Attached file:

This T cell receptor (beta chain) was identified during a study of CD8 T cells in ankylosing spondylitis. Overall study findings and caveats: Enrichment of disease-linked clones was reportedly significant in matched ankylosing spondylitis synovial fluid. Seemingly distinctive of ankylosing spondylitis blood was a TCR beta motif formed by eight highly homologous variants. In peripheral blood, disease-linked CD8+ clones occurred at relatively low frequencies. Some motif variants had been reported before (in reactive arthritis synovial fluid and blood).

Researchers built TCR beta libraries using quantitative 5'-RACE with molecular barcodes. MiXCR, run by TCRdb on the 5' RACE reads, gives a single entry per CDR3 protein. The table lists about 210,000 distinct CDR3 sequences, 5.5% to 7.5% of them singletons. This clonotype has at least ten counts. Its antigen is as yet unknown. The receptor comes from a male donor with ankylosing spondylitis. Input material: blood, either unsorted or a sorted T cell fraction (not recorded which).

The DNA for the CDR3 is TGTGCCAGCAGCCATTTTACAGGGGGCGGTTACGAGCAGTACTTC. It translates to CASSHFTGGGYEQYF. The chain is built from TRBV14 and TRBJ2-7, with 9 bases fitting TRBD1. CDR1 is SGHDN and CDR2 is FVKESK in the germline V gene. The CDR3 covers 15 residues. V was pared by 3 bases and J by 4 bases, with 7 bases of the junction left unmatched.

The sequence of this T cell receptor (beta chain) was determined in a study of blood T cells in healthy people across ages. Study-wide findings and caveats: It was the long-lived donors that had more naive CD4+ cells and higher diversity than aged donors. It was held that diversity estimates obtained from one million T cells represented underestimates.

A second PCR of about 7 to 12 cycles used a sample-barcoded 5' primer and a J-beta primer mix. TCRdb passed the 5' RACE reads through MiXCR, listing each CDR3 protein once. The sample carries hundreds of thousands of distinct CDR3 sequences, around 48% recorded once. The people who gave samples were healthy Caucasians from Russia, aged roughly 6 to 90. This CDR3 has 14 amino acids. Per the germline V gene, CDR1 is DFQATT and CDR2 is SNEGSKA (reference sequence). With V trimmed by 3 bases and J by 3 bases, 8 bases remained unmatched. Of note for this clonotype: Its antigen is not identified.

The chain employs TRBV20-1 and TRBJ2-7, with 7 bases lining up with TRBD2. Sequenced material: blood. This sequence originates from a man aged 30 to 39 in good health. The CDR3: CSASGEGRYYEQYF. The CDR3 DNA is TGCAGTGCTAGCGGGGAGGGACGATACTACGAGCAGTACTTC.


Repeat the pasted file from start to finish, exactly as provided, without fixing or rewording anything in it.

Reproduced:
This T cell receptor (beta chain) was identified during a study of CD8 T cells in ankylosing spondylitis. Overall study findings and caveats: Enrichment of disease-linked clones was reportedly significant in matched ankylosing spondylitis synovial fluid. Seemingly distinctive of ankylosing spondylitis blood was a TCR beta motif formed by eight highly homologous variants. In peripheral blood, disease-linked CD8+ clones occurred at relatively low frequencies. Some motif variants had been reported before (in reactive arthritis synovial fluid and blood).

Researchers built TCR beta libraries using quantitative 5'-RACE with molecular barcodes. MiXCR, run by TCRdb on the 5' RACE reads, gives a single entry per CDR3 protein. The table lists about 210,000 distinct CDR3 sequences, 5.5% to 7.5% of them singletons. This clonotype has at least ten counts. Its antigen is as yet unknown. The receptor comes from a male donor with ankylosing spondylitis. Input material: blood, either unsorted or a sorted T cell fraction (not recorded which).

The DNA for the CDR3 is TGTGCCAGCAGCCATTTTACAGGGGGCGGTTACGAGCAGTACTTC. It translates to CASSHFTGGGYEQYF. The chain is built from TRBV14 and TRBJ2-7, with 9 bases fitting TRBD1. CDR1 is SGHDN and CDR2 is FVKESK in the germline V gene. The CDR3 covers 15 residues. V was pared by 3 bases and J by 4 bases, with 7 bases of the junction left unmatched.

The sequence of this T cell receptor (beta chain) was determined in a study of blood T cells in healthy people across ages. Study-wide findings and caveats: It was the long-lived donors that had more naive CD4+ cells and higher diversity than aged donors. It was held that diversity estimates obtained from one million T cells represented underestimates.

A second PCR of about 7 to 12 cycles used a sample-barcoded 5' primer and a J-beta primer mix. TCRdb passed the 5' RACE reads through MiXCR, listing each CDR3 protein once. The sample carries hundreds of thousands of distinct CDR3 sequences, around 48% recorded once. The people who gave samples were healthy Caucasians from Russia, aged roughly 6 to 90. This CDR3 has 14 amino acids. Per the germline V gene, CDR1 is DFQATT and CDR2 is SNEGSKA (reference sequence). With V trimmed by 3 bases and J by 3 bases, 8 bases remained unmatched. Of note for this clonotype: Its antigen is not identified.

The chain employs TRBV20-1 and TRBJ2-7, with 7 bases lining up with TRBD2. Sequenced material: blood. This sequence originates from a man aged 30 to 39 in good health. The CDR3: CSASGEGRYYEQYF. The CDR3 DNA is TGCAGTGCTAGCGGGGAGGGACGATACTACGAGCAGTACTTC.